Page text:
In Scenario One above, the dilemma is that the lawyer is prepping for trial, and now is in a quandary as to whether to continue to invest time in the case or get out. An obvious first step is to contact the client immediately to get some clear directions. If the client clearly wants the attorney out, or if the client will not communicate, the lawyer should file a motion immediately with the court asking for directions, spelling out the communication from the other attorney. She should do it without delay, because judges tend to be loath to further postpone a case that has been riding the docket for a while, and getting the judge to vacate a rare trial date is an uphill climb. She should give notice of hearing to the attorney on the opposing side, of course, and also the interloping lawyer, as well as the client. In this scenario there is always the option to cut the client loose — represented or not — provided it results in no irreparable harm.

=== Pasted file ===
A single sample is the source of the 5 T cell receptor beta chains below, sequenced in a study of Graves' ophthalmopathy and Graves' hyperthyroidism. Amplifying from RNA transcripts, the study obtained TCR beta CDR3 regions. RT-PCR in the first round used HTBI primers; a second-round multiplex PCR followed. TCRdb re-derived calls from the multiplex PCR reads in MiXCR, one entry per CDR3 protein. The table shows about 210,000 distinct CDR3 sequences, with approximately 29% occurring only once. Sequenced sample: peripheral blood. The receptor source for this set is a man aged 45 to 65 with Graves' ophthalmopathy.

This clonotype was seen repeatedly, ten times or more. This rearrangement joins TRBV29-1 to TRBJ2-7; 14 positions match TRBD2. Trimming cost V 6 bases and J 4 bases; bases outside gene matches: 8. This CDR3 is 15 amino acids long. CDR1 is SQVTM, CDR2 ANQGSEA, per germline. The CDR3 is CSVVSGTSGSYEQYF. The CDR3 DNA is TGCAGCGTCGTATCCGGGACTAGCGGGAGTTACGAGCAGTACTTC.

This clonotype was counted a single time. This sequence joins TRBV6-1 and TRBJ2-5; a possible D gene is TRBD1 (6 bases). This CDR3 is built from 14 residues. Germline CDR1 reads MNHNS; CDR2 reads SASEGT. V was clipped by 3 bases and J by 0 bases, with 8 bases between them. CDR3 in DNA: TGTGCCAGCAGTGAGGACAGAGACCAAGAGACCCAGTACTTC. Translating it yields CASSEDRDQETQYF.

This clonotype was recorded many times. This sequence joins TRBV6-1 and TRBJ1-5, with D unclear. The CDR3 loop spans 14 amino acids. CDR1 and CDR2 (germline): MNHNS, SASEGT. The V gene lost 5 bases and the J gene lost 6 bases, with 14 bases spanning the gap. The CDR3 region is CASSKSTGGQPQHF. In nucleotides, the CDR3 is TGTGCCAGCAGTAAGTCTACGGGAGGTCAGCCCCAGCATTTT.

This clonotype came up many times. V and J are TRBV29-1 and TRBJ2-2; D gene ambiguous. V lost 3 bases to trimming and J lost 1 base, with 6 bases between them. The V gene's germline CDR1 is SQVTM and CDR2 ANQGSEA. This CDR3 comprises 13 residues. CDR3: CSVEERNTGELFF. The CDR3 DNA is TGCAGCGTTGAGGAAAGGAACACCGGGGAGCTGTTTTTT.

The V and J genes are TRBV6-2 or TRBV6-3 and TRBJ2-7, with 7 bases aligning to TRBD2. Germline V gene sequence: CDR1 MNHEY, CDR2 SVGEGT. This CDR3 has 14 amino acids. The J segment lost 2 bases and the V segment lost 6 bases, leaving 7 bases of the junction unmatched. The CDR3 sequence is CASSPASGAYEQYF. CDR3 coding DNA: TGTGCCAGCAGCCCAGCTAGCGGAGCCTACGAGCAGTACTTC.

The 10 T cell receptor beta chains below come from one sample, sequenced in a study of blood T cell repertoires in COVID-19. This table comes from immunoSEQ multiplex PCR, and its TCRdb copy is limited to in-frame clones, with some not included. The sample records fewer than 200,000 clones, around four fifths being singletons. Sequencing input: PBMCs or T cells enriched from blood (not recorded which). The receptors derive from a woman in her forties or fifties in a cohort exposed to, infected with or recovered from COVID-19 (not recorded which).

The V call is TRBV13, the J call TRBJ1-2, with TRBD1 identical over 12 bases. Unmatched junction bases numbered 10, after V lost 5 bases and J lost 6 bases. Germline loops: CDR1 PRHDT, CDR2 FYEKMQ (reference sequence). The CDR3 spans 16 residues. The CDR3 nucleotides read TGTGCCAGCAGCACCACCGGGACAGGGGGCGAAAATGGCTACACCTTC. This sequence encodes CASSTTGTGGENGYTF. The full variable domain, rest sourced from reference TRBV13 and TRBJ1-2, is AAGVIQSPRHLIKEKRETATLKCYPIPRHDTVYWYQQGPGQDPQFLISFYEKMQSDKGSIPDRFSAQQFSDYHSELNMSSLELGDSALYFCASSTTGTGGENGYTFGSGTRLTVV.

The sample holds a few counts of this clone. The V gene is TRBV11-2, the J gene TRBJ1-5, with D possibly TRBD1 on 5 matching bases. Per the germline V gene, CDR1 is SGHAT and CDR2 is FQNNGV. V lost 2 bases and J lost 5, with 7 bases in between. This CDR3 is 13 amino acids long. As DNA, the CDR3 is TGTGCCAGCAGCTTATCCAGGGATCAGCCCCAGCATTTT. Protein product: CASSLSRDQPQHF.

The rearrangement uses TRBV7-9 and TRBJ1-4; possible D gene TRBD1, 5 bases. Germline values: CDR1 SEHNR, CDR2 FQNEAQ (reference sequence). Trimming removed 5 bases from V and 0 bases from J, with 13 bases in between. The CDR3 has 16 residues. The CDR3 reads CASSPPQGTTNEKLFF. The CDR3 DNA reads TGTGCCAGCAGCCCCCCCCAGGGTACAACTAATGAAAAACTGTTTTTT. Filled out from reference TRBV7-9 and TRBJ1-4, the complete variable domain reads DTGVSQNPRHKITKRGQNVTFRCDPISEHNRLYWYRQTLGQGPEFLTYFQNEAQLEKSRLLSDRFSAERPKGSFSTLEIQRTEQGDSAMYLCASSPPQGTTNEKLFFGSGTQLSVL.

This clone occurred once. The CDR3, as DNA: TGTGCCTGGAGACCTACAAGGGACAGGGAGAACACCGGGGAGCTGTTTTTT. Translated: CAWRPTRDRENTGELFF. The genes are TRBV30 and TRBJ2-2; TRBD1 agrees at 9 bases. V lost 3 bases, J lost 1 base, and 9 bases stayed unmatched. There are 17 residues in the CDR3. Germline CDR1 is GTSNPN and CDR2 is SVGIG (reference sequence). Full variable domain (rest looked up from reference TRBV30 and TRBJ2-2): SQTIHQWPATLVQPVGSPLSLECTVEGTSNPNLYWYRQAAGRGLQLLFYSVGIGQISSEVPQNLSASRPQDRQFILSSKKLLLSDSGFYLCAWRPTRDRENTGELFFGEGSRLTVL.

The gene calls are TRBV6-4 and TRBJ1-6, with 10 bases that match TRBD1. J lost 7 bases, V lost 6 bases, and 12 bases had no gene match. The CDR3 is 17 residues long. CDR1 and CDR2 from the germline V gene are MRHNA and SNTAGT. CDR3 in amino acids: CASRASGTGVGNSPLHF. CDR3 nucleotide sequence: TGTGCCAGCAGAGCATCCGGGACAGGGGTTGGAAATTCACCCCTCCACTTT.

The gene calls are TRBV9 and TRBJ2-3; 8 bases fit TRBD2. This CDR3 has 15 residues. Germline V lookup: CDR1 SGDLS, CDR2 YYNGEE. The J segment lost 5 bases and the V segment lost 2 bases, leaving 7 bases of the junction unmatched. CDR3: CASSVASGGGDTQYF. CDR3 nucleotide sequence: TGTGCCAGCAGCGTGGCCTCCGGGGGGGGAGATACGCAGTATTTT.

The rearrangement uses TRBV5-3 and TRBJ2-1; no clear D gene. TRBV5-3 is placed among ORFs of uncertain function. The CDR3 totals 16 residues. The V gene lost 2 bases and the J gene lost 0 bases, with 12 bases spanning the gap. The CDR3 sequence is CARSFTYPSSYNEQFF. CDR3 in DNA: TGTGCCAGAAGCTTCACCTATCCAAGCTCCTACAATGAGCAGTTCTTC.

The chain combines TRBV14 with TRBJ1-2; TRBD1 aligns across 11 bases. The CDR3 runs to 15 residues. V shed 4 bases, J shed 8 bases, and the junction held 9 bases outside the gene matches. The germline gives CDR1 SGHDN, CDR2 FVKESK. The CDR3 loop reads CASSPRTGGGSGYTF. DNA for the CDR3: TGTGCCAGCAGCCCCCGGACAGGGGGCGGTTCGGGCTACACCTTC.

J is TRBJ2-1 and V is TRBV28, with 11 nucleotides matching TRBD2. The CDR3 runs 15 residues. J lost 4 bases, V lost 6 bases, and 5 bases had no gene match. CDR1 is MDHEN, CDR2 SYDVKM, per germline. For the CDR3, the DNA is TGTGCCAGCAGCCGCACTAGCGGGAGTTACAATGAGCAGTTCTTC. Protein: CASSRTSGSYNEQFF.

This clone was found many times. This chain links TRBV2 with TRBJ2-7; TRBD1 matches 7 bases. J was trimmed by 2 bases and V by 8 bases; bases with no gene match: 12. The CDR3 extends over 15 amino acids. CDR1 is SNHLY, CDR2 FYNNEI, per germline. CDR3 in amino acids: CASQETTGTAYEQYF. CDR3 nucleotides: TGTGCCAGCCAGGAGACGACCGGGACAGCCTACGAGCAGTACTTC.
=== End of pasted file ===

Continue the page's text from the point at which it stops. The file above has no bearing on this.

In Scenario Two, the problem is that the Uniform Chancery Court Rules require the fiduciary to be represented by a lawyer. Most chancellors hew strictly to the rule and will not allow the lawyer who has entered an appearance to get out unless and until there is a replacement. Still, I would file a motion as soon as possible, with notice to the fiduciary and the interloping lawyer, asking the court for directions.